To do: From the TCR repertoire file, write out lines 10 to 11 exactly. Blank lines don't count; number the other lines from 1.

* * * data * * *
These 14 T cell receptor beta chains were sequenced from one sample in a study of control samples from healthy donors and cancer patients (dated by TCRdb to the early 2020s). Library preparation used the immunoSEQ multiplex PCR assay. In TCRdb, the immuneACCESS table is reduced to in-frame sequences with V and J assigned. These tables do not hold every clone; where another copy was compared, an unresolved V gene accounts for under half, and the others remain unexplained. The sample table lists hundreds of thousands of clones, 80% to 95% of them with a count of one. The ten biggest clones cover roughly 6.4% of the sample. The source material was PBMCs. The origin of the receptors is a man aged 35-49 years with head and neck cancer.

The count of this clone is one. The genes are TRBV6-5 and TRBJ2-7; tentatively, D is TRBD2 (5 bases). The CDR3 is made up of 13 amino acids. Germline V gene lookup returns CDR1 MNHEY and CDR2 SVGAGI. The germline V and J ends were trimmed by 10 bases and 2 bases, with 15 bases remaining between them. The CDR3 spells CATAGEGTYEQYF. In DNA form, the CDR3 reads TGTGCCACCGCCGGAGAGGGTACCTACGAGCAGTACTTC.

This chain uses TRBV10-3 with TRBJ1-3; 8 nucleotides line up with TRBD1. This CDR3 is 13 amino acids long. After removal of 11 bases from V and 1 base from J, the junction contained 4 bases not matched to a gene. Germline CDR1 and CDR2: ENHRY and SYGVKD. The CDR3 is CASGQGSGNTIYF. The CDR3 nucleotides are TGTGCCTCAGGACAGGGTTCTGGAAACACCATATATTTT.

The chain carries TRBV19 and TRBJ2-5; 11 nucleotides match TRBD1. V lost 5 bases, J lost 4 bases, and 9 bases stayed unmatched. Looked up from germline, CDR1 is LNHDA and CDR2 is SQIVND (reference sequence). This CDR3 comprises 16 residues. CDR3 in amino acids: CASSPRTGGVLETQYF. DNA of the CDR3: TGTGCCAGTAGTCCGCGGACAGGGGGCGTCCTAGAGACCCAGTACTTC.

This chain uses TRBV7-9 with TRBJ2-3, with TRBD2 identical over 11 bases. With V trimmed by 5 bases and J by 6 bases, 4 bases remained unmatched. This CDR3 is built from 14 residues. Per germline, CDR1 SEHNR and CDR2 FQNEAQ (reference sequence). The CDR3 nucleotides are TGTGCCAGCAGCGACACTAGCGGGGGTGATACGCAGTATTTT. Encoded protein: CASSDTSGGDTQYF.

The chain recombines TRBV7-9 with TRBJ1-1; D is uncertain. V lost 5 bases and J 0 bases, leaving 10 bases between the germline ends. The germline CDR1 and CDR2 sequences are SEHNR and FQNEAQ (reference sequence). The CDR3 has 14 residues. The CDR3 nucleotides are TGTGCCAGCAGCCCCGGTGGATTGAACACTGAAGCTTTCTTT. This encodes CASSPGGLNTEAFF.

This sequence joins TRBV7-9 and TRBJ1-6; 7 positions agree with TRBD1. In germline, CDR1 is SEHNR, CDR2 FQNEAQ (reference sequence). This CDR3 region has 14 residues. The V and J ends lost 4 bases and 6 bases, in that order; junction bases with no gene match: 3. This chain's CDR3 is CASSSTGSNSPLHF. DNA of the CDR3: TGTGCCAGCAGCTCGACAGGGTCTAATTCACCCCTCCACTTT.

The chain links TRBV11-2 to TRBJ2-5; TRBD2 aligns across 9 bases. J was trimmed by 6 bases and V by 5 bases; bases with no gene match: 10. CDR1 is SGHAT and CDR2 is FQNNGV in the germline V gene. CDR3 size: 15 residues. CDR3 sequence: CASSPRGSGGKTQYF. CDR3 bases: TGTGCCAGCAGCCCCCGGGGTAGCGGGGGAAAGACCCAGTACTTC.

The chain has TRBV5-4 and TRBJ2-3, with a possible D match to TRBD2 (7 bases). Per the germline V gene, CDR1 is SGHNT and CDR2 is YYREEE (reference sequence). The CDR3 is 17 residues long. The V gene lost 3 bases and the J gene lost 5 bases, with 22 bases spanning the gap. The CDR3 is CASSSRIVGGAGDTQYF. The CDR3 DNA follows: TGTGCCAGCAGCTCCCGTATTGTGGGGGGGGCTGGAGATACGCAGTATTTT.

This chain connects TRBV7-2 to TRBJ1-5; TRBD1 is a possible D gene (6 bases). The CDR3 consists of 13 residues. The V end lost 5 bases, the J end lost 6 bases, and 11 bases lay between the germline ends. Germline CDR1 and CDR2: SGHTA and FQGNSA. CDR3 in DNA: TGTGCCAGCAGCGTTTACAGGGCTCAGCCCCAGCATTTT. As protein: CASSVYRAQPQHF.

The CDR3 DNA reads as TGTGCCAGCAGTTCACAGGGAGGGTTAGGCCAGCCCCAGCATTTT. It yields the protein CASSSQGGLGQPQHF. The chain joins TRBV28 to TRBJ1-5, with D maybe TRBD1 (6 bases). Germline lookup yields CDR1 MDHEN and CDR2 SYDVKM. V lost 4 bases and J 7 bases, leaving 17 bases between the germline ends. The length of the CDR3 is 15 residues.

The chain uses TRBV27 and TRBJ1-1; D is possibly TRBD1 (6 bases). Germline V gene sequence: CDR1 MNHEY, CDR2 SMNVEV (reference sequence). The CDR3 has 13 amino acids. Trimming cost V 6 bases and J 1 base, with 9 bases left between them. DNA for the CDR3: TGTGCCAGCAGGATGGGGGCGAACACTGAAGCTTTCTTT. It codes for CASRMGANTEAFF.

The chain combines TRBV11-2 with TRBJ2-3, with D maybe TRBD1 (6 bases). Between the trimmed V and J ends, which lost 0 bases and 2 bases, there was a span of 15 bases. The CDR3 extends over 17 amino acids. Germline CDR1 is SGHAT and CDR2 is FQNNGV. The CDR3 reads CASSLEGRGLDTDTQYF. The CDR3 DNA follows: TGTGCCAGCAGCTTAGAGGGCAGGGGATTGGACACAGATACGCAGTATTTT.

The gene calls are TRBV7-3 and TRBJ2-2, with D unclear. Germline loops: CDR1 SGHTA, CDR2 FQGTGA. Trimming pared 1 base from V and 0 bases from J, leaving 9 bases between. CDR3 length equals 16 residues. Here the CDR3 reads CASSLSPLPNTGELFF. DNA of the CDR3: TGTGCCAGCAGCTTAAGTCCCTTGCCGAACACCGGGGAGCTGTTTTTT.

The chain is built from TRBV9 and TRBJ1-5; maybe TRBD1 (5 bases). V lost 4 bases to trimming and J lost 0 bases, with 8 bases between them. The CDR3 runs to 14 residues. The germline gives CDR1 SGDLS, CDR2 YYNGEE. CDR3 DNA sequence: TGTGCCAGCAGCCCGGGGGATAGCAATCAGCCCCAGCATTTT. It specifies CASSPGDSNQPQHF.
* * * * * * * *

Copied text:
This chain connects TRBV7-2 to TRBJ1-5; TRBD1 is a possible D gene (6 bases). The CDR3 consists of 13 residues. The V end lost 5 bases, the J end lost 6 bases, and 11 bases lay between the germline ends. Germline CDR1 and CDR2: SGHTA and FQGNSA. CDR3 in DNA: TGTGCCAGCAGCGTTTACAGGGCTCAGCCCCAGCATTTT. As protein: CASSVYRAQPQHF.

The CDR3 DNA reads as TGTGCCAGCAGTTCACAGGGAGGGTTAGGCCAGCCCCAGCATTTT. It yields the protein CASSSQGGLGQPQHF. The chain joins TRBV28 to TRBJ1-5, with D maybe TRBD1 (6 bases). Germline lookup yields CDR1 MDHEN and CDR2 SYDVKM. V lost 4 bases and J 7 bases, leaving 17 bases between the germline ends. The length of the CDR3 is 15 residues.